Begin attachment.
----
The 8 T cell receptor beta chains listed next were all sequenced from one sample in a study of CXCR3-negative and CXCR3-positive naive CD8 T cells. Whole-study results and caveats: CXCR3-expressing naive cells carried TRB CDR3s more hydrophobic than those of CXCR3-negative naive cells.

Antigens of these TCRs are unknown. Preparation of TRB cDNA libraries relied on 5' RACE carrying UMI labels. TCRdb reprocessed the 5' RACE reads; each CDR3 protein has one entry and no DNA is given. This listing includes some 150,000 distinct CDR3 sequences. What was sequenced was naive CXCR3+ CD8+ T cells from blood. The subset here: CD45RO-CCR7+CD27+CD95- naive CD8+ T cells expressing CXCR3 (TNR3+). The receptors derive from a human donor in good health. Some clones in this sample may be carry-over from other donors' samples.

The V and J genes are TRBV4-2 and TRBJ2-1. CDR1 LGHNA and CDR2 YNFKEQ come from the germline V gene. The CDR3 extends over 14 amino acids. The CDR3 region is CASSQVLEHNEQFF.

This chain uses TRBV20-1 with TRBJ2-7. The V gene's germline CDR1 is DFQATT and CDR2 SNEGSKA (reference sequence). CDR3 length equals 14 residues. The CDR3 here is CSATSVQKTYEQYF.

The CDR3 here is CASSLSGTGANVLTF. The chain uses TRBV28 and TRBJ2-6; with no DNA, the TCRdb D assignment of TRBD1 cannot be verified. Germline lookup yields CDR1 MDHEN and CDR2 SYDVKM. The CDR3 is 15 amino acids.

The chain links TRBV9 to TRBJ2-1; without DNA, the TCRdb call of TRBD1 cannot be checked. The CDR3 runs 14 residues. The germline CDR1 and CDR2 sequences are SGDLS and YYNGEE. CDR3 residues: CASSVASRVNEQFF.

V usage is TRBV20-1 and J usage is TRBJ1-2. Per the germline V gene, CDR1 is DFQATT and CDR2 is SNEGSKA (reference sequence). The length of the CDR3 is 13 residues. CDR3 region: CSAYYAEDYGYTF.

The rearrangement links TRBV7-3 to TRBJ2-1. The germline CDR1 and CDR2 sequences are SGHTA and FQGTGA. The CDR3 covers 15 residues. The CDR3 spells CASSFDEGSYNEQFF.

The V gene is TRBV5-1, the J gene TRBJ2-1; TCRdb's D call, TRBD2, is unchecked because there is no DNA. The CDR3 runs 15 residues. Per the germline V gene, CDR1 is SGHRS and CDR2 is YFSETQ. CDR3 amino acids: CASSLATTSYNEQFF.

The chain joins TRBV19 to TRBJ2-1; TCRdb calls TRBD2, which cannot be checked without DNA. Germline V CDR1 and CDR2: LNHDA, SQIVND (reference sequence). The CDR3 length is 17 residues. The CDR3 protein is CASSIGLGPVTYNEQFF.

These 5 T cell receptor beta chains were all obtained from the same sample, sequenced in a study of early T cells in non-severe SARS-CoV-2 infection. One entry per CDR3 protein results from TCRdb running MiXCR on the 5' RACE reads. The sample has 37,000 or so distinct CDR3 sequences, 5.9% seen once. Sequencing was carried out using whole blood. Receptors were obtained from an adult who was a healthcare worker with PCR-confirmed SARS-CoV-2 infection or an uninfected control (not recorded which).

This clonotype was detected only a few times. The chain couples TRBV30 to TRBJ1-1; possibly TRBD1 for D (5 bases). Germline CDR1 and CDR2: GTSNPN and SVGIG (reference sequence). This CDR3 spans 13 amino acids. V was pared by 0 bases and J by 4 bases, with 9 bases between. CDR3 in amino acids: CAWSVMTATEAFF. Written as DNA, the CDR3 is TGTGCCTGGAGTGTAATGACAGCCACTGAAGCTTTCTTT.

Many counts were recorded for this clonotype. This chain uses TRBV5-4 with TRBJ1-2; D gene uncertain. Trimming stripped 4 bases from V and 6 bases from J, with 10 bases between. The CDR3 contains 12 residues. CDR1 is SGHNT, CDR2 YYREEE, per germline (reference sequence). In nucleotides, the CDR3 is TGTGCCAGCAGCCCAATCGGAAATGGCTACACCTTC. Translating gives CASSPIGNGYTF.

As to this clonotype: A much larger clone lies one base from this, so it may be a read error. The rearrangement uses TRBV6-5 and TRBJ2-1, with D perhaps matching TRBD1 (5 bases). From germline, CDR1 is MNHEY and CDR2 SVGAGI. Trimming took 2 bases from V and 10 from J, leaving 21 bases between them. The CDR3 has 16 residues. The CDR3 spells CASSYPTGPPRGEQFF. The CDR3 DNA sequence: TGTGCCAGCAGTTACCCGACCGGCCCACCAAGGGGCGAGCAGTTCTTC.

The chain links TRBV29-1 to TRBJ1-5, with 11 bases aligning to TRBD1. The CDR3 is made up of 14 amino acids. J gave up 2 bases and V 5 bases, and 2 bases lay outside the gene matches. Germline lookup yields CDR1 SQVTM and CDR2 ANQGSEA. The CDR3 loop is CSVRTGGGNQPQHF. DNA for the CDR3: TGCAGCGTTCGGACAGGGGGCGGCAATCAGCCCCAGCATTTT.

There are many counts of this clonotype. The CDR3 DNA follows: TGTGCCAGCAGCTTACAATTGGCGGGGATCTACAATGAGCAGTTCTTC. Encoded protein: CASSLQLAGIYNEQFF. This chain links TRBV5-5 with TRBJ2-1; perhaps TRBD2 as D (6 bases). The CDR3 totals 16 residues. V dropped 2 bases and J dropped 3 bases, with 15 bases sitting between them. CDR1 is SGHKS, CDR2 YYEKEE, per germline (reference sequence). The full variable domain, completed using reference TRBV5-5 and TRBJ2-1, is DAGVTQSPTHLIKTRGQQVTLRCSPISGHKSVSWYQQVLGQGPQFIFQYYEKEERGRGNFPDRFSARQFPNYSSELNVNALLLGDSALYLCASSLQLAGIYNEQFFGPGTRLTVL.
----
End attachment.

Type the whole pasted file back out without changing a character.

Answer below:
The 8 T cell receptor beta chains listed next were all sequenced from one sample in a study of CXCR3-negative and CXCR3-positive naive CD8 T cells. Whole-study results and caveats: CXCR3-expressing naive cells carried TRB CDR3s more hydrophobic than those of CXCR3-negative naive cells.

Antigens of these TCRs are unknown. Preparation of TRB cDNA libraries relied on 5' RACE carrying UMI labels. TCRdb reprocessed the 5' RACE reads; each CDR3 protein has one entry and no DNA is given. This listing includes some 150,000 distinct CDR3 sequences. What was sequenced was naive CXCR3+ CD8+ T cells from blood. The subset here: CD45RO-CCR7+CD27+CD95- naive CD8+ T cells expressing CXCR3 (TNR3+). The receptors derive from a human donor in good health. Some clones in this sample may be carry-over from other donors' samples.

The V and J genes are TRBV4-2 and TRBJ2-1. CDR1 LGHNA and CDR2 YNFKEQ come from the germline V gene. The CDR3 extends over 14 amino acids. The CDR3 region is CASSQVLEHNEQFF.

This chain uses TRBV20-1 with TRBJ2-7. The V gene's germline CDR1 is DFQATT and CDR2 SNEGSKA (reference sequence). CDR3 length equals 14 residues. The CDR3 here is CSATSVQKTYEQYF.

The CDR3 here is CASSLSGTGANVLTF. The chain uses TRBV28 and TRBJ2-6; with no DNA, the TCRdb D assignment of TRBD1 cannot be verified. Germline lookup yields CDR1 MDHEN and CDR2 SYDVKM. The CDR3 is 15 amino acids.

The chain links TRBV9 to TRBJ2-1; without DNA, the TCRdb call of TRBD1 cannot be checked. The CDR3 runs 14 residues. The germline CDR1 and CDR2 sequences are SGDLS and YYNGEE. CDR3 residues: CASSVASRVNEQFF.

V usage is TRBV20-1 and J usage is TRBJ1-2. Per the germline V gene, CDR1 is DFQATT and CDR2 is SNEGSKA (reference sequence). The length of the CDR3 is 13 residues. CDR3 region: CSAYYAEDYGYTF.

The rearrangement links TRBV7-3 to TRBJ2-1. The germline CDR1 and CDR2 sequences are SGHTA and FQGTGA. The CDR3 covers 15 residues. The CDR3 spells CASSFDEGSYNEQFF.

The V gene is TRBV5-1, the J gene TRBJ2-1; TCRdb's D call, TRBD2, is unchecked because there is no DNA. The CDR3 runs 15 residues. Per the germline V gene, CDR1 is SGHRS and CDR2 is YFSETQ. CDR3 amino acids: CASSLATTSYNEQFF.

The chain joins TRBV19 to TRBJ2-1; TCRdb calls TRBD2, which cannot be checked without DNA. Germline V CDR1 and CDR2: LNHDA, SQIVND (reference sequence). The CDR3 length is 17 residues. The CDR3 protein is CASSIGLGPVTYNEQFF.

These 5 T cell receptor beta chains were all obtained from the same sample, sequenced in a study of early T cells in non-severe SARS-CoV-2 infection. One entry per CDR3 protein results from TCRdb running MiXCR on the 5' RACE reads. The sample has 37,000 or so distinct CDR3 sequences, 5.9% seen once. Sequencing was carried out using whole blood. Receptors were obtained from an adult who was a healthcare worker with PCR-confirmed SARS-CoV-2 infection or an uninfected control (not recorded which).

This clonotype was detected only a few times. The chain couples TRBV30 to TRBJ1-1; possibly TRBD1 for D (5 bases). Germline CDR1 and CDR2: GTSNPN and SVGIG (reference sequence). This CDR3 spans 13 amino acids. V was pared by 0 bases and J by 4 bases, with 9 bases between. CDR3 in amino acids: CAWSVMTATEAFF. Written as DNA, the CDR3 is TGTGCCTGGAGTGTAATGACAGCCACTGAAGCTTTCTTT.

Many counts were recorded for this clonotype. This chain uses TRBV5-4 with TRBJ1-2; D gene uncertain. Trimming stripped 4 bases from V and 6 bases from J, with 10 bases between. The CDR3 contains 12 residues. CDR1 is SGHNT, CDR2 YYREEE, per germline (reference sequence). In nucleotides, the CDR3 is TGTGCCAGCAGCCCAATCGGAAATGGCTACACCTTC. Translating gives CASSPIGNGYTF.

As to this clonotype: A much larger clone lies one base from this, so it may be a read error. The rearrangement uses TRBV6-5 and TRBJ2-1, with D perhaps matching TRBD1 (5 bases). From germline, CDR1 is MNHEY and CDR2 SVGAGI. Trimming took 2 bases from V and 10 from J, leaving 21 bases between them. The CDR3 has 16 residues. The CDR3 spells CASSYPTGPPRGEQFF. The CDR3 DNA sequence: TGTGCCAGCAGTTACCCGACCGGCCCACCAAGGGGCGAGCAGTTCTTC.

The chain links TRBV29-1 to TRBJ1-5, with 11 bases aligning to TRBD1. The CDR3 is made up of 14 amino acids. J gave up 2 bases and V 5 bases, and 2 bases lay outside the gene matches. Germline lookup yields CDR1 SQVTM and CDR2 ANQGSEA. The CDR3 loop is CSVRTGGGNQPQHF. DNA for the CDR3: TGCAGCGTTCGGACAGGGGGCGGCAATCAGCCCCAGCATTTT.

There are many counts of this clonotype. The CDR3 DNA follows: TGTGCCAGCAGCTTACAATTGGCGGGGATCTACAATGAGCAGTTCTTC. Encoded protein: CASSLQLAGIYNEQFF. This chain links TRBV5-5 with TRBJ2-1; perhaps TRBD2 as D (6 bases). The CDR3 totals 16 residues. V dropped 2 bases and J dropped 3 bases, with 15 bases sitting between them. CDR1 is SGHKS, CDR2 YYEKEE, per germline (reference sequence). The full variable domain, completed using reference TRBV5-5 and TRBJ2-1, is DAGVTQSPTHLIKTRGQQVTLRCSPISGHKSVSWYQQVLGQGPQFIFQYYEKEERGRGNFPDRFSARQFPNYSSELNVNALLLGDSALYLCASSLQLAGIYNEQFFGPGTRLTVL.